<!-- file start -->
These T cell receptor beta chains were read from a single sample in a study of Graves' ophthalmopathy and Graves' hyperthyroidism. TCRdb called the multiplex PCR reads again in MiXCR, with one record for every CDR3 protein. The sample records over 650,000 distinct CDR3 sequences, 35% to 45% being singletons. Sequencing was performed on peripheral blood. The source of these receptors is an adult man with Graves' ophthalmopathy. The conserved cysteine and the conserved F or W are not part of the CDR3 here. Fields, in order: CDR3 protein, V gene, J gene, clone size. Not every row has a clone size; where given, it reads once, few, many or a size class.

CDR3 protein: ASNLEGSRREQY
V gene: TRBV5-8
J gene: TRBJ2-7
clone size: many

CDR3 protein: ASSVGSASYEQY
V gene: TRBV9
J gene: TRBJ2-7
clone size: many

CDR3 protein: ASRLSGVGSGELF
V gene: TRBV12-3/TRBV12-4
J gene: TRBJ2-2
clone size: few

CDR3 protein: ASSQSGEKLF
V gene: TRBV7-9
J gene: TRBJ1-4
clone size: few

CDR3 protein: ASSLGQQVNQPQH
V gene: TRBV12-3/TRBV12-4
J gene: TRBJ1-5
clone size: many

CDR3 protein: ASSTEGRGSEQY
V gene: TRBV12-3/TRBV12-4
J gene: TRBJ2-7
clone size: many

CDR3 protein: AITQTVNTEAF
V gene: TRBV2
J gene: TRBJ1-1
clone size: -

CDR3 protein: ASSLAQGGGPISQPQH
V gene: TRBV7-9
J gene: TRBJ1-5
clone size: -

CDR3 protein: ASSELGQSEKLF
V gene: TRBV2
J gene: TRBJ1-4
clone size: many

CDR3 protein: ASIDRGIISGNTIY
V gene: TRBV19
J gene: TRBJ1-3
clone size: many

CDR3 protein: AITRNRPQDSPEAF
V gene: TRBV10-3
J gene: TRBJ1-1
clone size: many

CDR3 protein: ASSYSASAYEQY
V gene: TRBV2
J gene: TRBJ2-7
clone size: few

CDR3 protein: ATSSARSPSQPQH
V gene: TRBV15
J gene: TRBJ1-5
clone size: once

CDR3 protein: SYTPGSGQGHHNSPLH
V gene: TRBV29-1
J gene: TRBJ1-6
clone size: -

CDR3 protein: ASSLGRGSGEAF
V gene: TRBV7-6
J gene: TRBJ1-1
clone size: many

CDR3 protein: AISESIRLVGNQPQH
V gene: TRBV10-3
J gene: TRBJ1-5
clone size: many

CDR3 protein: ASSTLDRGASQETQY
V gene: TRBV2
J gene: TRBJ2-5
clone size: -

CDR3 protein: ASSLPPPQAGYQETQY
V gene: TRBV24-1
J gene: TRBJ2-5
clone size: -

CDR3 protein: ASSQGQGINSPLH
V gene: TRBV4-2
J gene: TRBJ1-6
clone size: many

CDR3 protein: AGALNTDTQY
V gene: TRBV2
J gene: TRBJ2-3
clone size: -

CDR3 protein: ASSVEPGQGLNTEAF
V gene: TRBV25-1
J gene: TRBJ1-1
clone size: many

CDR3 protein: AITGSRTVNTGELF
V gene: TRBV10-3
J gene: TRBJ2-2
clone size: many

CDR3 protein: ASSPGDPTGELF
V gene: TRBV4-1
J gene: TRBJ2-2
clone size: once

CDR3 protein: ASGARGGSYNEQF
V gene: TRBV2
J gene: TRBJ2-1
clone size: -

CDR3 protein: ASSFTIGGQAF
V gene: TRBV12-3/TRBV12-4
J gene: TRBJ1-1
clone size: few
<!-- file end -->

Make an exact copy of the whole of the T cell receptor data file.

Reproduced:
These T cell receptor beta chains were read from a single sample in a study of Graves' ophthalmopathy and Graves' hyperthyroidism. TCRdb called the multiplex PCR reads again in MiXCR, with one record for every CDR3 protein. The sample records over 650,000 distinct CDR3 sequences, 35% to 45% being singletons. Sequencing was performed on peripheral blood. The source of these receptors is an adult man with Graves' ophthalmopathy. The conserved cysteine and the conserved F or W are not part of the CDR3 here. Fields, in order: CDR3 protein, V gene, J gene, clone size. Not every row has a clone size; where given, it reads once, few, many or a size class.

CDR3 protein: ASNLEGSRREQY
V gene: TRBV5-8
J gene: TRBJ2-7
clone size: many

CDR3 protein: ASSVGSASYEQY
V gene: TRBV9
J gene: TRBJ2-7
clone size: many

CDR3 protein: ASRLSGVGSGELF
V gene: TRBV12-3/TRBV12-4
J gene: TRBJ2-2
clone size: few

CDR3 protein: ASSQSGEKLF
V gene: TRBV7-9
J gene: TRBJ1-4
clone size: few

CDR3 protein: ASSLGQQVNQPQH
V gene: TRBV12-3/TRBV12-4
J gene: TRBJ1-5
clone size: many

CDR3 protein: ASSTEGRGSEQY
V gene: TRBV12-3/TRBV12-4
J gene: TRBJ2-7
clone size: many

CDR3 protein: AITQTVNTEAF
V gene: TRBV2
J gene: TRBJ1-1
clone size: -

CDR3 protein: ASSLAQGGGPISQPQH
V gene: TRBV7-9
J gene: TRBJ1-5
clone size: -

CDR3 protein: ASSELGQSEKLF
V gene: TRBV2
J gene: TRBJ1-4
clone size: many

CDR3 protein: ASIDRGIISGNTIY
V gene: TRBV19
J gene: TRBJ1-3
clone size: many

CDR3 protein: AITRNRPQDSPEAF
V gene: TRBV10-3
J gene: TRBJ1-1
clone size: many

CDR3 protein: ASSYSASAYEQY
V gene: TRBV2
J gene: TRBJ2-7
clone size: few

CDR3 protein: ATSSARSPSQPQH
V gene: TRBV15
J gene: TRBJ1-5
clone size: once

CDR3 protein: SYTPGSGQGHHNSPLH
V gene: TRBV29-1
J gene: TRBJ1-6
clone size: -

CDR3 protein: ASSLGRGSGEAF
V gene: TRBV7-6
J gene: TRBJ1-1
clone size: many

CDR3 protein: AISESIRLVGNQPQH
V gene: TRBV10-3
J gene: TRBJ1-5
clone size: many

CDR3 protein: ASSTLDRGASQETQY
V gene: TRBV2
J gene: TRBJ2-5
clone size: -

CDR3 protein: ASSLPPPQAGYQETQY
V gene: TRBV24-1
J gene: TRBJ2-5
clone size: -

CDR3 protein: ASSQGQGINSPLH
V gene: TRBV4-2
J gene: TRBJ1-6
clone size: many

CDR3 protein: AGALNTDTQY
V gene: TRBV2
J gene: TRBJ2-3
clone size: -

CDR3 protein: ASSVEPGQGLNTEAF
V gene: TRBV25-1
J gene: TRBJ1-1
clone size: many

CDR3 protein: AITGSRTVNTGELF
V gene: TRBV10-3
J gene: TRBJ2-2
clone size: many

CDR3 protein: ASSPGDPTGELF
V gene: TRBV4-1
J gene: TRBJ2-2
clone size: once

CDR3 protein: ASGARGGSYNEQF
V gene: TRBV2
J gene: TRBJ2-1
clone size: -

CDR3 protein: ASSFTIGGQAF
V gene: TRBV12-3/TRBV12-4
J gene: TRBJ1-1
clone size: few